Fire on the Water
  |  First Published: December 2008

The wet season is now well and truly underway in the tropical north, and the temperature is not the only thing that is extremely hot.

Last year went out with a bang on the water. Catches of large barramundi, king salmon and black jewfish kept everybody busy up the creeks. Offshore GT, fingermark, Spanish mackerel and longtail tuna accounted for some awesome bluewater action.

Barramundi have been almost impossible to avoid in the estuaries and coastlines of Weipa. But please remember it is closed season for barra until February so give these great fish a chance to breed and don’t deliberately target them.

King salmon have also been located in some typical barra haunts and make for a great feed after a days fishing.

The channel markers have been producing some great fish. Fingermark and GT have fallen to soft plastics and live baits. Spanish macks and queenfish have also been captured while trolling the area with mid to deep diving lures. The highlight of late on the pylons was an impressive 1.35m black jew, which was taken on a live mullet.

The reefs off Weipa’s coastline have been producing some consistent results, with some great fingermark taken on soft plastics and squid. I have been fishing 7” Berkley Gulp plastics with a 1oz jighead, and these little beauties seem to be working very well. Alternatively, Bozo lures make some great shad lures in a 5” model, which also entice these tasty predators.

Longtail tuna are here in numbers, and although they are quite skittish, catching one or two off each school is quite common. Tuna are currently feeding on small white baits, so casting a small metal jig of around 40-50g has produced best results.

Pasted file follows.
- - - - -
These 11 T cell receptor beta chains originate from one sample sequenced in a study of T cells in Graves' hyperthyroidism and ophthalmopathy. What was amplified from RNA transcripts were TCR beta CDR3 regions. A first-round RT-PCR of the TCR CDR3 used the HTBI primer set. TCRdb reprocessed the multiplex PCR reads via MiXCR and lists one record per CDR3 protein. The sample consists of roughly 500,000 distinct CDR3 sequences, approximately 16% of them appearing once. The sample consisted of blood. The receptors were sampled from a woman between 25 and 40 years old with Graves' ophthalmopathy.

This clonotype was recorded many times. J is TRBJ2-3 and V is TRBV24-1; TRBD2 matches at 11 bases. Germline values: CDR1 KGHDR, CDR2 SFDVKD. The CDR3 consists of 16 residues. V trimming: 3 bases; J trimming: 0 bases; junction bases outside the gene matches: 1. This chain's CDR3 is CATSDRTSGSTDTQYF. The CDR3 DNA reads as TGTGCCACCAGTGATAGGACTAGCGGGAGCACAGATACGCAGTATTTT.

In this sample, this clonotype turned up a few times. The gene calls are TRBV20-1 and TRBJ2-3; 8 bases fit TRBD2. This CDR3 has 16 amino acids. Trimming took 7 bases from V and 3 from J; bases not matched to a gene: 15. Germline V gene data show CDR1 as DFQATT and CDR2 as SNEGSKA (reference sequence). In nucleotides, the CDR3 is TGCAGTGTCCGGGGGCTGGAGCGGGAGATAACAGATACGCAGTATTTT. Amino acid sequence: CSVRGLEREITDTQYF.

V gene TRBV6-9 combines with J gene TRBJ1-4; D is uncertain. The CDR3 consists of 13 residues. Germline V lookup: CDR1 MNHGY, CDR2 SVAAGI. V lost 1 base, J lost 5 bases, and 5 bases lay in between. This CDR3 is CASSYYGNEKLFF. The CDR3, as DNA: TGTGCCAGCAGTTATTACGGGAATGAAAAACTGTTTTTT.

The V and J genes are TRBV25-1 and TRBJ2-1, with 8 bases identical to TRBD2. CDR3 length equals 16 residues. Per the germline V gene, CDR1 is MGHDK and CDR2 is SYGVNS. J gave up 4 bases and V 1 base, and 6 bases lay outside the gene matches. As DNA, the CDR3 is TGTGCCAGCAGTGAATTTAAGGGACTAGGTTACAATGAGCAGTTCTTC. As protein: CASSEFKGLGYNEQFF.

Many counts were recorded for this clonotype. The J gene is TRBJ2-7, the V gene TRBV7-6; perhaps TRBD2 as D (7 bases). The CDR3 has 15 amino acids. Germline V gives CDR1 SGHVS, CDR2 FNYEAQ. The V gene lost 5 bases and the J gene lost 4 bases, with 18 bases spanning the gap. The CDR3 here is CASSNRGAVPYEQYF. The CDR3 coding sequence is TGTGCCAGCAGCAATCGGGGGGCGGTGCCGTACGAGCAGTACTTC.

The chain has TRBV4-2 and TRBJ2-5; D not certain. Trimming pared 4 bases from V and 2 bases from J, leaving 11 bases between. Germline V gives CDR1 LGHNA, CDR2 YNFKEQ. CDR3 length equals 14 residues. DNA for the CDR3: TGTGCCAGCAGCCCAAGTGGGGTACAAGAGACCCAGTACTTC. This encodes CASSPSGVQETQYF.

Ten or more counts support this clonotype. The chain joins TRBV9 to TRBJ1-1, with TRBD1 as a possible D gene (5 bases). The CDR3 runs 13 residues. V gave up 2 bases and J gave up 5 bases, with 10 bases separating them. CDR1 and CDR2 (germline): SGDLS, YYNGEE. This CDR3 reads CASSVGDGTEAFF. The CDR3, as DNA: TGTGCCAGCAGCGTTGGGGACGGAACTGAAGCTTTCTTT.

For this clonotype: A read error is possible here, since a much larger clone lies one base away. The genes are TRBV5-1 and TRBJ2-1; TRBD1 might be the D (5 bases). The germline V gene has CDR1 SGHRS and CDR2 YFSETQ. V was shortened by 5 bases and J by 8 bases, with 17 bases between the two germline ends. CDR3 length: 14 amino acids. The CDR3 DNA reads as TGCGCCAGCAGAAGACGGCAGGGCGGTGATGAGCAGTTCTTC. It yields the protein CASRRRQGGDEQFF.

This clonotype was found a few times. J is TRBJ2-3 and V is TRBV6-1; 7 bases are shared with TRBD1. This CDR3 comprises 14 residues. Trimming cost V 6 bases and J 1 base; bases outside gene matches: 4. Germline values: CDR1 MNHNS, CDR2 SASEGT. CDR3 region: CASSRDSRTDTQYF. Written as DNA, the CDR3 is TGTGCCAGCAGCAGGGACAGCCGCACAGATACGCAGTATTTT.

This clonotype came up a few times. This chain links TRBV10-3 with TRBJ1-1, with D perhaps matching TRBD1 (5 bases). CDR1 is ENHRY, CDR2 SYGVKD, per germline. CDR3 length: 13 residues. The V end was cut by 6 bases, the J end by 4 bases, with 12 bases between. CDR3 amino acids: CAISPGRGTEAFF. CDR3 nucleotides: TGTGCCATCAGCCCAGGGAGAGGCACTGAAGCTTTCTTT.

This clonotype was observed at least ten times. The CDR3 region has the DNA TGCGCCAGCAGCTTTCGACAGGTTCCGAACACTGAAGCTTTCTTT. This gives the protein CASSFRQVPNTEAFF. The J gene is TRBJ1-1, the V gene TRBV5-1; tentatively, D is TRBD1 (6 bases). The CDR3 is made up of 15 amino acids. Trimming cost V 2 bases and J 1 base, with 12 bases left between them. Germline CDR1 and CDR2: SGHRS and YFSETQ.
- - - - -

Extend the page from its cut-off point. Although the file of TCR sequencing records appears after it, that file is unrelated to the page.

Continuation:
Giant, bludger and golden trevally have also been a common encounter. Large schools hanging under the boats have allowed fly fisherman to capture these otherwise difficult-to-target fish. Large metal jigs, soft plastics and poppers have produced best results, but when trevally are hungry they will eat just about anything you throw at them.

As we enter a new year of fishing, I expect to see plenty more exciting offshore action in Weipa. January is generally a very wet month for us, which does tend to make river fishing very difficult. Expect to encounter great sized fingermark while fishing reef structure with plastics or squid on the bottom. Fingermark are one of the best eating fish in the ocean, and also one of the slowest growing. For this reason it is very important that you only take what you need, as it does take a long time for these magnificent fish to recover stocks.

Red emperor, nannygai and the endless list of trevally species will also be found while fishing offshore. Trolling bait patches will be the best bet for turning up those pelagic species such as Spanish macks and tuna. Whatever you do in January, try to be home early and keep a good eye on prevailing weather conditions.

Tight lines!

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